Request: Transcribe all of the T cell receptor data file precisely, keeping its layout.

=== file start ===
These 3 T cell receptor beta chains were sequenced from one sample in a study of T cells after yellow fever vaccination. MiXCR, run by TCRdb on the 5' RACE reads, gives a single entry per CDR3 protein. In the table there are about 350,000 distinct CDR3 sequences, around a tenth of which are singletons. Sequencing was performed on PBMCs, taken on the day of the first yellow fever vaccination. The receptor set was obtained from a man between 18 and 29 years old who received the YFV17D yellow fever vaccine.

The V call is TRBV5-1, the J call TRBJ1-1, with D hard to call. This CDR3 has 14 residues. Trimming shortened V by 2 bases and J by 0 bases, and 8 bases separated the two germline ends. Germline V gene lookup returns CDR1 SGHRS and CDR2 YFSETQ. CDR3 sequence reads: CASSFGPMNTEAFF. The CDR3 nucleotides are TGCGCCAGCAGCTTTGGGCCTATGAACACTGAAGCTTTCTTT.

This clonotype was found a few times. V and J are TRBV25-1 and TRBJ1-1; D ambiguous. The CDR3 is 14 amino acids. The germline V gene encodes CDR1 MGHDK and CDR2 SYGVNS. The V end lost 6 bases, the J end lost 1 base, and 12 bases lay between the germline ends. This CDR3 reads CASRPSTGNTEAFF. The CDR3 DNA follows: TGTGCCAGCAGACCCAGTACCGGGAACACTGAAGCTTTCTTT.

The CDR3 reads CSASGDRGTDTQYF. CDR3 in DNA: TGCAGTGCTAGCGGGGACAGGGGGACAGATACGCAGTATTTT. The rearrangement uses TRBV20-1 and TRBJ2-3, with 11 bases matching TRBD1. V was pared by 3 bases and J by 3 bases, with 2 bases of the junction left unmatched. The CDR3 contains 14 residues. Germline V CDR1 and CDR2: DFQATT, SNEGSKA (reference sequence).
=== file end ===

These 3 T cell receptor beta chains were sequenced from one sample in a study of T cells after yellow fever vaccination. MiXCR, run by TCRdb on the 5' RACE reads, gives a single entry per CDR3 protein. In the table there are about 350,000 distinct CDR3 sequences, around a tenth of which are singletons. Sequencing was performed on PBMCs, taken on the day of the first yellow fever vaccination. The receptor set was obtained from a man between 18 and 29 years old who received the YFV17D yellow fever vaccine.

The V call is TRBV5-1, the J call TRBJ1-1, with D hard to call. This CDR3 has 14 residues. Trimming shortened V by 2 bases and J by 0 bases, and 8 bases separated the two germline ends. Germline V gene lookup returns CDR1 SGHRS and CDR2 YFSETQ. CDR3 sequence reads: CASSFGPMNTEAFF. The CDR3 nucleotides are TGCGCCAGCAGCTTTGGGCCTATGAACACTGAAGCTTTCTTT.

This clonotype was found a few times. V and J are TRBV25-1 and TRBJ1-1; D ambiguous. The CDR3 is 14 amino acids. The germline V gene encodes CDR1 MGHDK and CDR2 SYGVNS. The V end lost 6 bases, the J end lost 1 base, and 12 bases lay between the germline ends. This CDR3 reads CASRPSTGNTEAFF. The CDR3 DNA follows: TGTGCCAGCAGACCCAGTACCGGGAACACTGAAGCTTTCTTT.

The CDR3 reads CSASGDRGTDTQYF. CDR3 in DNA: TGCAGTGCTAGCGGGGACAGGGGGACAGATACGCAGTATTTT. The rearrangement uses TRBV20-1 and TRBJ2-3, with 11 bases matching TRBD1. V was pared by 3 bases and J by 3 bases, with 2 bases of the junction left unmatched. The CDR3 contains 14 residues. Germline V CDR1 and CDR2: DFQATT, SNEGSKA (reference sequence).